The Day The World Began
Apparently, the world was invented when Barack Obama was elected president:
The advocates in Indiana, which national Tea Party groups say has the most organized of the primary efforts, point to Mr. Lugar’s push for the New Start nuclear treaty, which the Senate approved in December; his sponsorship of the Dream Act, which would grant a path to citizenship for limited groups of illegal immigrants; and his votes for President Obama’s picks for the Supreme Court, Justices Sonia Sotomayor and Elena Kagan.
“The senator would call it bipartisanship, but we think you’re siding with the other side,” said Greg Fettig, a Tea Party supporter in Indiana.
Another, Mark Holwager, said, “He may have been a conservative at one time, but he definitely leans to the left now.”
It must be galling for a stalwart conservative like Lugar to realize that he didn't exist before the Tea Party came to power. These Know-nothing are going to oust him because he crossed the aisle on START and DREAM, two issues that were thoroughly bipartisan until five minutes ago and he voted to confirm Obama's two choices for the Supreme Court, something that used to be done as a matter of course.
His entire career is irrelevant:
In Indiana, several Tea Party supporters met with Mr. Lugar last month, and he argued his conservative credentials. Unconvinced, they announced that they would pursue a primary challenge, and that the first step would be to unify behind one Republican. Potential candidates include a state senator, Mike Delph, and the state treasurer, Richard E. Mourdock.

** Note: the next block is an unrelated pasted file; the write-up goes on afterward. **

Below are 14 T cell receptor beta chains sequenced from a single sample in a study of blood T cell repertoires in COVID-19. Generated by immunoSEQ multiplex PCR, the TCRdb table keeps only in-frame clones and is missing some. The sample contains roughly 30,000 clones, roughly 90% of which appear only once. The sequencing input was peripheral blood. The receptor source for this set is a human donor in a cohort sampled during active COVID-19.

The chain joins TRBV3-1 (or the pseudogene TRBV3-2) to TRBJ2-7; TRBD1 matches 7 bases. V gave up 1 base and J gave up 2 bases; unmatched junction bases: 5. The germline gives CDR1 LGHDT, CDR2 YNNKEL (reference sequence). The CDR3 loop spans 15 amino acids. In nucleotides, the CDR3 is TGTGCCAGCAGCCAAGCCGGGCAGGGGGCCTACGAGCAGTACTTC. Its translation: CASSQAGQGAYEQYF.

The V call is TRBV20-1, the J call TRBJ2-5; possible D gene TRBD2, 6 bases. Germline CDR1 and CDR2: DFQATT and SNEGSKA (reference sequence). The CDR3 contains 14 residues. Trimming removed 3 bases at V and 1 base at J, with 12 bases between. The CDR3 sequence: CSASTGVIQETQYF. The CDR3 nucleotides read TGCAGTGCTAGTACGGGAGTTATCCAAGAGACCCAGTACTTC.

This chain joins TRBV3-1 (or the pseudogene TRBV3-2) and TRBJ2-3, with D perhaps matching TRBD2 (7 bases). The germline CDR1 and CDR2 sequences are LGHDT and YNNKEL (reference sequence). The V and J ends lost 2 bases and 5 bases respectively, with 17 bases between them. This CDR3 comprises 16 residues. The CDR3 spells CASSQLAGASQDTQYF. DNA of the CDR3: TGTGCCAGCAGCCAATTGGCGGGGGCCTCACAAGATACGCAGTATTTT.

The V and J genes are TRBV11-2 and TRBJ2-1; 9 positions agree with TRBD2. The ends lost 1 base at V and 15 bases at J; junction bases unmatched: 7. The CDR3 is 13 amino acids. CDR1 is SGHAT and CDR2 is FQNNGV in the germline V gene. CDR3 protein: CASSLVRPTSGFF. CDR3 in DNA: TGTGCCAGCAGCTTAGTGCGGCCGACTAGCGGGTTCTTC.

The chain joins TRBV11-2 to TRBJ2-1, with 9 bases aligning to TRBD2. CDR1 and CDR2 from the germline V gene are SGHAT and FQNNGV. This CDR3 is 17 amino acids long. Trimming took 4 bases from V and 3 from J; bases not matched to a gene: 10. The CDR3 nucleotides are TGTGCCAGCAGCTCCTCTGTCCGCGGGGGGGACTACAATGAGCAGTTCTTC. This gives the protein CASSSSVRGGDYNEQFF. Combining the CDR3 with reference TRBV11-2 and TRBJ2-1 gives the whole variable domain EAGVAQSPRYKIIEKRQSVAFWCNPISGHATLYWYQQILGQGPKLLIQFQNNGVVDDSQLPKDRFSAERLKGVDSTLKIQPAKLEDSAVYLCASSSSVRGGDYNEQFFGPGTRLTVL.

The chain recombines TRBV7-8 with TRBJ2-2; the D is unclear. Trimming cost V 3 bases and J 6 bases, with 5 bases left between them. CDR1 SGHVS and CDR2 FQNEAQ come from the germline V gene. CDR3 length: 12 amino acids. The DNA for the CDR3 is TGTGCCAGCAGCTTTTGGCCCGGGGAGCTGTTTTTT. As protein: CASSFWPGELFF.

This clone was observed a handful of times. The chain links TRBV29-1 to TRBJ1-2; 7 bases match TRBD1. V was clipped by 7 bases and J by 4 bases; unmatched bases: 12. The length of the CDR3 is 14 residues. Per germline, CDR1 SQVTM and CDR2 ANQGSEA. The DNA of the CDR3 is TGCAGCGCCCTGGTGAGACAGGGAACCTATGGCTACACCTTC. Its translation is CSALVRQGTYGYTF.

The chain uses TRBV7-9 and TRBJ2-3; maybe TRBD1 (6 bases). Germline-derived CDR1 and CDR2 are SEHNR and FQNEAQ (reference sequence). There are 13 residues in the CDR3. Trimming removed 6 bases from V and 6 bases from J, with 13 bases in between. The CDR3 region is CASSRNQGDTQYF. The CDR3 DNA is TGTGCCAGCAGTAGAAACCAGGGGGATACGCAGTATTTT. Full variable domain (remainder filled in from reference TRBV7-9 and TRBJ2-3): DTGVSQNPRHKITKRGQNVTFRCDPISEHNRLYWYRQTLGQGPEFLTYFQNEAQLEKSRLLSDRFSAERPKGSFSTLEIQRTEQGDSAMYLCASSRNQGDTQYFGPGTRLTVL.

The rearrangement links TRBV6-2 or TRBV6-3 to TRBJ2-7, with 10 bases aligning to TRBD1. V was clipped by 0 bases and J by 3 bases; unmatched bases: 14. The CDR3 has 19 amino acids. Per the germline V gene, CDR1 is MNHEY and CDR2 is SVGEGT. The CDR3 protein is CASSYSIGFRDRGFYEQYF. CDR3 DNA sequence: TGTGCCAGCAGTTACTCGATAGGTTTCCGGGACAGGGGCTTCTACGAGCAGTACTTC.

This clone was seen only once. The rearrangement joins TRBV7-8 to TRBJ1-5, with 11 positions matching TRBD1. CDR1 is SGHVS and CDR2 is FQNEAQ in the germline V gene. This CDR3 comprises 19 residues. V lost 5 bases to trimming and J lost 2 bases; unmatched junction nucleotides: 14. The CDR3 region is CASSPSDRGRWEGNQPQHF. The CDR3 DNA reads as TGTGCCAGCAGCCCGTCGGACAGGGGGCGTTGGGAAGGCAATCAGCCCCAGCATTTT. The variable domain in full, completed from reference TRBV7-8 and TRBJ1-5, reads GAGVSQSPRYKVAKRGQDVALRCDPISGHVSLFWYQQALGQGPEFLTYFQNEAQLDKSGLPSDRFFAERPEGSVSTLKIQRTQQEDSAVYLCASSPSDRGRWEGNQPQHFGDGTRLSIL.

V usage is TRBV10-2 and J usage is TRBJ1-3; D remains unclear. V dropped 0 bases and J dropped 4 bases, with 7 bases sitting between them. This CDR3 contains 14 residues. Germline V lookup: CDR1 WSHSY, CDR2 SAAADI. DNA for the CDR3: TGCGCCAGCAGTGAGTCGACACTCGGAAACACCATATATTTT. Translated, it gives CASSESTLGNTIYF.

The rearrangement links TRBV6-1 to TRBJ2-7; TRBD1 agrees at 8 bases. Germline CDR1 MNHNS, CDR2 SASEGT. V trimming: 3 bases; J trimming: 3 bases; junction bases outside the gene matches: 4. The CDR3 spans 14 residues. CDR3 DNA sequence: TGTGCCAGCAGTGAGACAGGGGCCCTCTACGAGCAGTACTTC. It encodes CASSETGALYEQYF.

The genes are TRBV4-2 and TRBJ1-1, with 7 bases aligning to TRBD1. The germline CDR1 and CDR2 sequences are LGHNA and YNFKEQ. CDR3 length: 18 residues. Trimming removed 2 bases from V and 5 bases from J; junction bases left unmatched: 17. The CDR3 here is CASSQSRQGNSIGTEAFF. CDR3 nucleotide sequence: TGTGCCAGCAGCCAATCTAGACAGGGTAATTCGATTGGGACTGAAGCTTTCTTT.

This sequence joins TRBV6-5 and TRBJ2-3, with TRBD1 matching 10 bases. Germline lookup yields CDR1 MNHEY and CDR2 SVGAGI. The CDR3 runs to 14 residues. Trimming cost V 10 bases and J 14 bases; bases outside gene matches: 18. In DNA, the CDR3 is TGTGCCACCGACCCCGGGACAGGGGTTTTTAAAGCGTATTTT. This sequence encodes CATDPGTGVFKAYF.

At the meeting this month, the Tea Party organizers signed a letter that “with deep gratitude and respect” asked Mr. Lugar to resign. With the rise of conservative awareness in America, “the emergence of the modern day Tea Party, and your own more social-liberal perception on issues, we find ourselves at odds,” they wrote.
Mr. Lugar won his last term with 87 percent of the vote after Democrats declined to challenge him. He says he intends to run aggressively, and not change his positions.
“A lot of conservatives believe you have to kowtow to the Tea Party,” said his spokesman, Mark Helmke. “We reject that premise.”
Mr. Holwager argued that there is a disconnect between Tea Party supporters and many of their representatives in Washington.
“Heartland America doesn’t feel the same way as people in the cities,” he said. “We do believe in religion, we go to church all the time, we shoot and fish, and love our families. Some of the time you wish folks in the cities would come live with us and see how we live.”
That's fine. But until they change the constitution to be more to their liking, they still share the nation with us city folks. And there's a whole bunch of us. Can they wrap their minds around that? And what that means in a democracy?
Good for Lugar. He may end up winning with Democratic votes if he keeps that up. Which is too bad --- it means the goalposts have moved so far to the right that it doesn't even matter anymore.